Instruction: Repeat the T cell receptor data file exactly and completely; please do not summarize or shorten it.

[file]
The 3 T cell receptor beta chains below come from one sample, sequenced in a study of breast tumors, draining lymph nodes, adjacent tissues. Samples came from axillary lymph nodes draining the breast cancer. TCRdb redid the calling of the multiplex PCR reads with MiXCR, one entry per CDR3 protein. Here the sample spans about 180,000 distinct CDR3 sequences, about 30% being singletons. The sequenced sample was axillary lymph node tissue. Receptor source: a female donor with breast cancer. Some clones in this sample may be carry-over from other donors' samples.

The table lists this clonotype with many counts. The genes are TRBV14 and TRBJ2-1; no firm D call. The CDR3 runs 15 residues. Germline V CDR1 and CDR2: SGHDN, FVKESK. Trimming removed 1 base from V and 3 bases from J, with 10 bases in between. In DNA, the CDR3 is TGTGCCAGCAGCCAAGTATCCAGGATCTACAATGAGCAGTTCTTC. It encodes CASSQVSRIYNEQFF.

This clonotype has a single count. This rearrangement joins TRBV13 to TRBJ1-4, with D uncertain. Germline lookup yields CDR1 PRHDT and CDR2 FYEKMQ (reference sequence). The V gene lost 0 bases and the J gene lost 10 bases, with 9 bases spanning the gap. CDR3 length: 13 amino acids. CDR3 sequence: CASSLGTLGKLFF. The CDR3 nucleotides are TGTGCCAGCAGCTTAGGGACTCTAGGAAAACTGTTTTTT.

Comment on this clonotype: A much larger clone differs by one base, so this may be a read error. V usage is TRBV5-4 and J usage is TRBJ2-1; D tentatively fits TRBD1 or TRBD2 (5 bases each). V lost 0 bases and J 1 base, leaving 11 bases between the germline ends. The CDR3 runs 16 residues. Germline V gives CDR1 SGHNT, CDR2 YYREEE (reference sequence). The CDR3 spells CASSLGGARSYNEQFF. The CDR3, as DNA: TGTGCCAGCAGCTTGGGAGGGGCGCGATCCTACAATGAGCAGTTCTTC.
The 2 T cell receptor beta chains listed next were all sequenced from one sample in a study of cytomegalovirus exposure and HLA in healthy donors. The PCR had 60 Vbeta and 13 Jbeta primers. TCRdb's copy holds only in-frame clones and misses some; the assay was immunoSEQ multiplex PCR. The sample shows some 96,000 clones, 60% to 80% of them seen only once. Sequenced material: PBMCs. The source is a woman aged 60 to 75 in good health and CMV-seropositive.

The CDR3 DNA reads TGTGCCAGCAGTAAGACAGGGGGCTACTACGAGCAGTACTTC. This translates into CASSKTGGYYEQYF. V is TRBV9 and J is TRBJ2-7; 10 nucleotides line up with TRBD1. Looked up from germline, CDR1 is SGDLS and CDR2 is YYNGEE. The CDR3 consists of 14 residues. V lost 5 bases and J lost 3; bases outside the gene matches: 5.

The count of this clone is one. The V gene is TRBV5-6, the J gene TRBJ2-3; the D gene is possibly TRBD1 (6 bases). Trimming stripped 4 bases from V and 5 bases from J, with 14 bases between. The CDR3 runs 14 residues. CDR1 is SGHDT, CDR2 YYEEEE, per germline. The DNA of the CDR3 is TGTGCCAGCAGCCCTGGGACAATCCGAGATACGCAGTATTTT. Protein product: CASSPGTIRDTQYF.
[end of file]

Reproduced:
The 3 T cell receptor beta chains below come from one sample, sequenced in a study of breast tumors, draining lymph nodes, adjacent tissues. Samples came from axillary lymph nodes draining the breast cancer. TCRdb redid the calling of the multiplex PCR reads with MiXCR, one entry per CDR3 protein. Here the sample spans about 180,000 distinct CDR3 sequences, about 30% being singletons. The sequenced sample was axillary lymph node tissue. Receptor source: a female donor with breast cancer. Some clones in this sample may be carry-over from other donors' samples.

The table lists this clonotype with many counts. The genes are TRBV14 and TRBJ2-1; no firm D call. The CDR3 runs 15 residues. Germline V CDR1 and CDR2: SGHDN, FVKESK. Trimming removed 1 base from V and 3 bases from J, with 10 bases in between. In DNA, the CDR3 is TGTGCCAGCAGCCAAGTATCCAGGATCTACAATGAGCAGTTCTTC. It encodes CASSQVSRIYNEQFF.

This clonotype has a single count. This rearrangement joins TRBV13 to TRBJ1-4, with D uncertain. Germline lookup yields CDR1 PRHDT and CDR2 FYEKMQ (reference sequence). The V gene lost 0 bases and the J gene lost 10 bases, with 9 bases spanning the gap. CDR3 length: 13 amino acids. CDR3 sequence: CASSLGTLGKLFF. The CDR3 nucleotides are TGTGCCAGCAGCTTAGGGACTCTAGGAAAACTGTTTTTT.

Comment on this clonotype: A much larger clone differs by one base, so this may be a read error. V usage is TRBV5-4 and J usage is TRBJ2-1; D tentatively fits TRBD1 or TRBD2 (5 bases each). V lost 0 bases and J 1 base, leaving 11 bases between the germline ends. The CDR3 runs 16 residues. Germline V gives CDR1 SGHNT, CDR2 YYREEE (reference sequence). The CDR3 spells CASSLGGARSYNEQFF. The CDR3, as DNA: TGTGCCAGCAGCTTGGGAGGGGCGCGATCCTACAATGAGCAGTTCTTC.
The 2 T cell receptor beta chains listed next were all sequenced from one sample in a study of cytomegalovirus exposure and HLA in healthy donors. The PCR had 60 Vbeta and 13 Jbeta primers. TCRdb's copy holds only in-frame clones and misses some; the assay was immunoSEQ multiplex PCR. The sample shows some 96,000 clones, 60% to 80% of them seen only once. Sequenced material: PBMCs. The source is a woman aged 60 to 75 in good health and CMV-seropositive.

The CDR3 DNA reads TGTGCCAGCAGTAAGACAGGGGGCTACTACGAGCAGTACTTC. This translates into CASSKTGGYYEQYF. V is TRBV9 and J is TRBJ2-7; 10 nucleotides line up with TRBD1. Looked up from germline, CDR1 is SGDLS and CDR2 is YYNGEE. The CDR3 consists of 14 residues. V lost 5 bases and J lost 3; bases outside the gene matches: 5.

The count of this clone is one. The V gene is TRBV5-6, the J gene TRBJ2-3; the D gene is possibly TRBD1 (6 bases). Trimming stripped 4 bases from V and 5 bases from J, with 14 bases between. The CDR3 runs 14 residues. CDR1 is SGHDT, CDR2 YYEEEE, per germline. The DNA of the CDR3 is TGTGCCAGCAGCCCTGGGACAATCCGAGATACGCAGTATTTT. Protein product: CASSPGTIRDTQYF.